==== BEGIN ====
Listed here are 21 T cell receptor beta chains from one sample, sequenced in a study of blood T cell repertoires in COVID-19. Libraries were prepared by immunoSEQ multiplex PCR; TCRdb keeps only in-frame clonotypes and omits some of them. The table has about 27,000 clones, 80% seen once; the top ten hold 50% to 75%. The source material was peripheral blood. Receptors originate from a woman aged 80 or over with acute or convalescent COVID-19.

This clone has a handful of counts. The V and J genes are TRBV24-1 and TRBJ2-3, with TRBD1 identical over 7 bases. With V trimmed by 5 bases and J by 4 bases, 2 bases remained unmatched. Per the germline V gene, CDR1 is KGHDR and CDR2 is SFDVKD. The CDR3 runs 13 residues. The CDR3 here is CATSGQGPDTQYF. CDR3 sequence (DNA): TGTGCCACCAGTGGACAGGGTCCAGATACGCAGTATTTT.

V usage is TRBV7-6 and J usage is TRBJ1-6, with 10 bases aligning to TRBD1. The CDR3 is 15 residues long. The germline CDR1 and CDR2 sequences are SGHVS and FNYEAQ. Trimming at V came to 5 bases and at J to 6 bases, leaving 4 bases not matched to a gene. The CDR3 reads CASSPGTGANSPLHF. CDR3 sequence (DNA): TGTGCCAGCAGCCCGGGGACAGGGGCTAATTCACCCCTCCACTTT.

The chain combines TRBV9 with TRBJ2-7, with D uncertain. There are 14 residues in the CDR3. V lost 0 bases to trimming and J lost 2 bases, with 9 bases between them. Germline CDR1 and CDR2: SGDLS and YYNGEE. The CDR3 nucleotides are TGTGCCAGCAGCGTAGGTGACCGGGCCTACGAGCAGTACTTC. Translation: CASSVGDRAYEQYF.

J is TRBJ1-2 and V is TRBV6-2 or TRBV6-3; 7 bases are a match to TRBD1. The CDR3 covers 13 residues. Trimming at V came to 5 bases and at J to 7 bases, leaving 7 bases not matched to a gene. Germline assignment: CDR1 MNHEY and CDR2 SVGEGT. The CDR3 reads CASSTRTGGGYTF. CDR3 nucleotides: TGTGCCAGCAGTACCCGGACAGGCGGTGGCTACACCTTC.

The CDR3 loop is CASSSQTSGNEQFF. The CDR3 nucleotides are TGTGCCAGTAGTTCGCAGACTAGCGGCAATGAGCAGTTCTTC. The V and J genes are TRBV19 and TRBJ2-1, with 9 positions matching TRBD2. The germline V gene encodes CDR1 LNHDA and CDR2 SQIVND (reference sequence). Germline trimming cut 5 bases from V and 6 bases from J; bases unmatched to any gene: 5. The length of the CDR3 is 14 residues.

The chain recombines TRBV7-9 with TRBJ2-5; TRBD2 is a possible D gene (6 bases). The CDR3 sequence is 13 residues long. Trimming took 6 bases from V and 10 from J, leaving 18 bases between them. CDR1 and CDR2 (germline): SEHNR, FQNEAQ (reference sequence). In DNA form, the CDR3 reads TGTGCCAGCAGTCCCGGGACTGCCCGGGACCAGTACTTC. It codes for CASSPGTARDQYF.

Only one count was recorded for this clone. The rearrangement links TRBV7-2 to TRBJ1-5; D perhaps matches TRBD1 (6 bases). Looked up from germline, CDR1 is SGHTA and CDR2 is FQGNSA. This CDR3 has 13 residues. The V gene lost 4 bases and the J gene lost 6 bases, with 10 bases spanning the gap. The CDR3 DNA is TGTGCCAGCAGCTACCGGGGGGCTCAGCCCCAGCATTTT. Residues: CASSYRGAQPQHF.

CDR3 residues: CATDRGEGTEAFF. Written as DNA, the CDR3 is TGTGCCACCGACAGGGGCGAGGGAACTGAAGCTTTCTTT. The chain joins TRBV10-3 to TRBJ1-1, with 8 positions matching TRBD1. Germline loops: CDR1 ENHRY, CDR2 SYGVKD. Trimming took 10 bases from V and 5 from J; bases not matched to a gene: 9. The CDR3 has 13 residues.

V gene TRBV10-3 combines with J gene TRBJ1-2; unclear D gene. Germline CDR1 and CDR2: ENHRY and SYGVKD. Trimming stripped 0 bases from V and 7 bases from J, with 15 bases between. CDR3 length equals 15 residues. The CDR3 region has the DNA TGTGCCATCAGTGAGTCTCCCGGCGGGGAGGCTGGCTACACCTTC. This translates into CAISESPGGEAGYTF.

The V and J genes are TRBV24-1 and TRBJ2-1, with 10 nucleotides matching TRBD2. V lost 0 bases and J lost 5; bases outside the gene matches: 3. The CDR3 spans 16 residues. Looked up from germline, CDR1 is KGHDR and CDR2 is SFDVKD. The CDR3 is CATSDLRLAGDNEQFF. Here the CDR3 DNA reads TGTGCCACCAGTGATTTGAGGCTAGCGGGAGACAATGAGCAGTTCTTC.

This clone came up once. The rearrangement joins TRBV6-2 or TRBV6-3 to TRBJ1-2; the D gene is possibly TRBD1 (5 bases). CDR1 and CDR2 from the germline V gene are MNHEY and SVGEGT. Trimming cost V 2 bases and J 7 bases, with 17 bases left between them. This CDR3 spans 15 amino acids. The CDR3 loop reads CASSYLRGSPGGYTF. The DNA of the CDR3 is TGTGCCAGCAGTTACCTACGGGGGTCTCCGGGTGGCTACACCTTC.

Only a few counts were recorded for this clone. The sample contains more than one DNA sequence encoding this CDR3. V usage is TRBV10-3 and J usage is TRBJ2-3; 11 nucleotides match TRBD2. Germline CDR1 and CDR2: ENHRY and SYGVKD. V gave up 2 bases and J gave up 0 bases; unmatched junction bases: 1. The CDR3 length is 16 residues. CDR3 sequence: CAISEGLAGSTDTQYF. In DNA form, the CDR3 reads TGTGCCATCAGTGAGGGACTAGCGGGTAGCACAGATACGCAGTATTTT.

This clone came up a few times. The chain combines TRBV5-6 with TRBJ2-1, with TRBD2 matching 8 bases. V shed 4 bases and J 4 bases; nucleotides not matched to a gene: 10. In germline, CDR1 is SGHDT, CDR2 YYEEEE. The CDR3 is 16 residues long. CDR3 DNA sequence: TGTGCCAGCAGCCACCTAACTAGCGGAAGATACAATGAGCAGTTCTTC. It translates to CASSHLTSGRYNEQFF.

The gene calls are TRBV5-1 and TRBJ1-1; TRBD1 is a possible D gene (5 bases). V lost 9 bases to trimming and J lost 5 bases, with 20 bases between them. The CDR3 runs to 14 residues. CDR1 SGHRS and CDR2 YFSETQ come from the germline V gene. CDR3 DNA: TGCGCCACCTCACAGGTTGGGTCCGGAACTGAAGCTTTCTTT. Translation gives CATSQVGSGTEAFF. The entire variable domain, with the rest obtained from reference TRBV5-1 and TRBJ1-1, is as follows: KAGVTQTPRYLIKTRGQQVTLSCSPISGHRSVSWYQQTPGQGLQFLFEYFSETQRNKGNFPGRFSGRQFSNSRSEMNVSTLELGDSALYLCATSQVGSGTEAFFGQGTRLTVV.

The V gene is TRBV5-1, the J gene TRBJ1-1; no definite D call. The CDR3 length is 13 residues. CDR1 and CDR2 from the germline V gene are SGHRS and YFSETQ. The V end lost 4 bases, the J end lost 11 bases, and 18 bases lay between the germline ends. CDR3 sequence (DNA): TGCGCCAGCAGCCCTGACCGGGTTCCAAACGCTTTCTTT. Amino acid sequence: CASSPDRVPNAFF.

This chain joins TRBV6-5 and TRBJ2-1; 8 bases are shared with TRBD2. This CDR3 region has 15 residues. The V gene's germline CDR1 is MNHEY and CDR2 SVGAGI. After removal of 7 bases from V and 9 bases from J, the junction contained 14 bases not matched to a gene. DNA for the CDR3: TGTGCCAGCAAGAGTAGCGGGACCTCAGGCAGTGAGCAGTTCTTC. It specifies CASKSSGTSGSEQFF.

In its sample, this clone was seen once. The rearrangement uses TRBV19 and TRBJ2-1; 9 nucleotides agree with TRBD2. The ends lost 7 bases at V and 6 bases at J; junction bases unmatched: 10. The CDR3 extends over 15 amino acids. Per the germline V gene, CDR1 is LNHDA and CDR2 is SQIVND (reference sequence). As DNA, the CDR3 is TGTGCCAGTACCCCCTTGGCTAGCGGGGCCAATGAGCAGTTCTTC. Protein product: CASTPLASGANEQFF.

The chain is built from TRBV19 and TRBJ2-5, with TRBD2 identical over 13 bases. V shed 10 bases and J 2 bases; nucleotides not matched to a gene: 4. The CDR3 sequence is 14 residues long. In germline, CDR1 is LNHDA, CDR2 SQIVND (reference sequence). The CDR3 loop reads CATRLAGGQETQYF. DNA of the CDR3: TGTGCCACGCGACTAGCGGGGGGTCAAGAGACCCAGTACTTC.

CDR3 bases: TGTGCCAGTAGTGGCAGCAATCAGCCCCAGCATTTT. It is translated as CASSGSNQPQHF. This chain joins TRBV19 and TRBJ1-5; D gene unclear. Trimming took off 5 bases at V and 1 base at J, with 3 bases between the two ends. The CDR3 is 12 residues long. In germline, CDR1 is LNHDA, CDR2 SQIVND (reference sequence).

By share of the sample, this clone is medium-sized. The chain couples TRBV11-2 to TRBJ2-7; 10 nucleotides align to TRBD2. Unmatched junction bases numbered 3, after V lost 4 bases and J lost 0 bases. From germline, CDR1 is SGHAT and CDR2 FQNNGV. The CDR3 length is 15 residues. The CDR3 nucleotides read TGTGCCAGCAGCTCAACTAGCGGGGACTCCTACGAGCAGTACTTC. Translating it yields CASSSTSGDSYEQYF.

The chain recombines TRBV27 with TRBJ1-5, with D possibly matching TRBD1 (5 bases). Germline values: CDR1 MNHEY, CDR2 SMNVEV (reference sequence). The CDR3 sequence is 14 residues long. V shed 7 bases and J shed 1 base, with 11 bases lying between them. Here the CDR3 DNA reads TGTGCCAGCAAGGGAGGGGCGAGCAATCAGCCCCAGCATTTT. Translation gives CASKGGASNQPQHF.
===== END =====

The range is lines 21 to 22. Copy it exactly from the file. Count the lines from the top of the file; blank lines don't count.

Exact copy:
By share of the sample, this clone is medium-sized. The chain couples TRBV11-2 to TRBJ2-7; 10 nucleotides align to TRBD2. Unmatched junction bases numbered 3, after V lost 4 bases and J lost 0 bases. From germline, CDR1 is SGHAT and CDR2 FQNNGV. The CDR3 length is 15 residues. The CDR3 nucleotides read TGTGCCAGCAGCTCAACTAGCGGGGACTCCTACGAGCAGTACTTC. Translating it yields CASSSTSGDSYEQYF.

The chain recombines TRBV27 with TRBJ1-5, with D possibly matching TRBD1 (5 bases). Germline values: CDR1 MNHEY, CDR2 SMNVEV (reference sequence). The CDR3 sequence is 14 residues long. V shed 7 bases and J shed 1 base, with 11 bases lying between them. Here the CDR3 DNA reads TGTGCCAGCAAGGGAGGGGCGAGCAATCAGCCCCAGCATTTT. Translation gives CASKGGASNQPQHF.